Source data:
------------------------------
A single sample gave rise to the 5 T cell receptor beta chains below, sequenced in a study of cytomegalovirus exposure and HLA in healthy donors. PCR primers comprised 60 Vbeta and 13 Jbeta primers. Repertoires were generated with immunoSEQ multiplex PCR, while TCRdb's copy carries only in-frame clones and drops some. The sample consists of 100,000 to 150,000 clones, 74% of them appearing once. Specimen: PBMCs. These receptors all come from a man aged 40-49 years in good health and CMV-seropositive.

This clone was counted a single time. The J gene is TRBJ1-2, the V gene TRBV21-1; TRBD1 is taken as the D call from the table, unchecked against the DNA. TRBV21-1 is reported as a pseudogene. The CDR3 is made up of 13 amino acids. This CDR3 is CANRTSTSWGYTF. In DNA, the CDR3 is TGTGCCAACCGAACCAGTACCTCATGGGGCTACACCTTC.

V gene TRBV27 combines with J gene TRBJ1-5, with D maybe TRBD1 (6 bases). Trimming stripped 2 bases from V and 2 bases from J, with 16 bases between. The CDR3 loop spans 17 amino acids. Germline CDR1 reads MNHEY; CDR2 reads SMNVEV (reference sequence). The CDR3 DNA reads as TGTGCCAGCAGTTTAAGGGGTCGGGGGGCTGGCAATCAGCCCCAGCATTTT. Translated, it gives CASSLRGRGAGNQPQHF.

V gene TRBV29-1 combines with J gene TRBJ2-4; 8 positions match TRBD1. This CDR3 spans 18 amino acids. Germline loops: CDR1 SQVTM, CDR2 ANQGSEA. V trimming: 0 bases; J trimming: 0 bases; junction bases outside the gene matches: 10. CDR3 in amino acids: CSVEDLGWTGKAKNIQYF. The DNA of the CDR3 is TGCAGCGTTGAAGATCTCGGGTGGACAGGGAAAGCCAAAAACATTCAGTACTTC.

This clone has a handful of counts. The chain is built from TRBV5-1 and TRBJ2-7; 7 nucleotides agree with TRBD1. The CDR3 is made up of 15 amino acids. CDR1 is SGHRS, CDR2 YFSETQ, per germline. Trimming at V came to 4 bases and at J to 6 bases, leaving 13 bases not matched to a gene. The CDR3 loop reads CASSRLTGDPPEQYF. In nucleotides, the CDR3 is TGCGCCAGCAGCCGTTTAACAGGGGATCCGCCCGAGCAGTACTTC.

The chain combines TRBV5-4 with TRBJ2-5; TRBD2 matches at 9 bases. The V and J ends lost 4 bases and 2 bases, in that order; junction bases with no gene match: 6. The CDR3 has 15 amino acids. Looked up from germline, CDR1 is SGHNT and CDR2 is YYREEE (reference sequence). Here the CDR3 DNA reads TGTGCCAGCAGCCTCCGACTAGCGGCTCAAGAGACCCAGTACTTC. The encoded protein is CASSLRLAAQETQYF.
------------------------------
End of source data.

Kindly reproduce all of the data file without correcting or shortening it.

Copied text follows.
A single sample gave rise to the 5 T cell receptor beta chains below, sequenced in a study of cytomegalovirus exposure and HLA in healthy donors. PCR primers comprised 60 Vbeta and 13 Jbeta primers. Repertoires were generated with immunoSEQ multiplex PCR, while TCRdb's copy carries only in-frame clones and drops some. The sample consists of 100,000 to 150,000 clones, 74% of them appearing once. Specimen: PBMCs. These receptors all come from a man aged 40-49 years in good health and CMV-seropositive.

This clone was counted a single time. The J gene is TRBJ1-2, the V gene TRBV21-1; TRBD1 is taken as the D call from the table, unchecked against the DNA. TRBV21-1 is reported as a pseudogene. The CDR3 is made up of 13 amino acids. This CDR3 is CANRTSTSWGYTF. In DNA, the CDR3 is TGTGCCAACCGAACCAGTACCTCATGGGGCTACACCTTC.

V gene TRBV27 combines with J gene TRBJ1-5, with D maybe TRBD1 (6 bases). Trimming stripped 2 bases from V and 2 bases from J, with 16 bases between. The CDR3 loop spans 17 amino acids. Germline CDR1 reads MNHEY; CDR2 reads SMNVEV (reference sequence). The CDR3 DNA reads as TGTGCCAGCAGTTTAAGGGGTCGGGGGGCTGGCAATCAGCCCCAGCATTTT. Translated, it gives CASSLRGRGAGNQPQHF.

V gene TRBV29-1 combines with J gene TRBJ2-4; 8 positions match TRBD1. This CDR3 spans 18 amino acids. Germline loops: CDR1 SQVTM, CDR2 ANQGSEA. V trimming: 0 bases; J trimming: 0 bases; junction bases outside the gene matches: 10. CDR3 in amino acids: CSVEDLGWTGKAKNIQYF. The DNA of the CDR3 is TGCAGCGTTGAAGATCTCGGGTGGACAGGGAAAGCCAAAAACATTCAGTACTTC.

This clone has a handful of counts. The chain is built from TRBV5-1 and TRBJ2-7; 7 nucleotides agree with TRBD1. The CDR3 is made up of 15 amino acids. CDR1 is SGHRS, CDR2 YFSETQ, per germline. Trimming at V came to 4 bases and at J to 6 bases, leaving 13 bases not matched to a gene. The CDR3 loop reads CASSRLTGDPPEQYF. In nucleotides, the CDR3 is TGCGCCAGCAGCCGTTTAACAGGGGATCCGCCCGAGCAGTACTTC.

The chain combines TRBV5-4 with TRBJ2-5; TRBD2 matches at 9 bases. The V and J ends lost 4 bases and 2 bases, in that order; junction bases with no gene match: 6. The CDR3 has 15 amino acids. Looked up from germline, CDR1 is SGHNT and CDR2 is YYREEE (reference sequence). Here the CDR3 DNA reads TGTGCCAGCAGCCTCCGACTAGCGGCTCAAGAGACCCAGTACTTC. The encoded protein is CASSLRLAAQETQYF.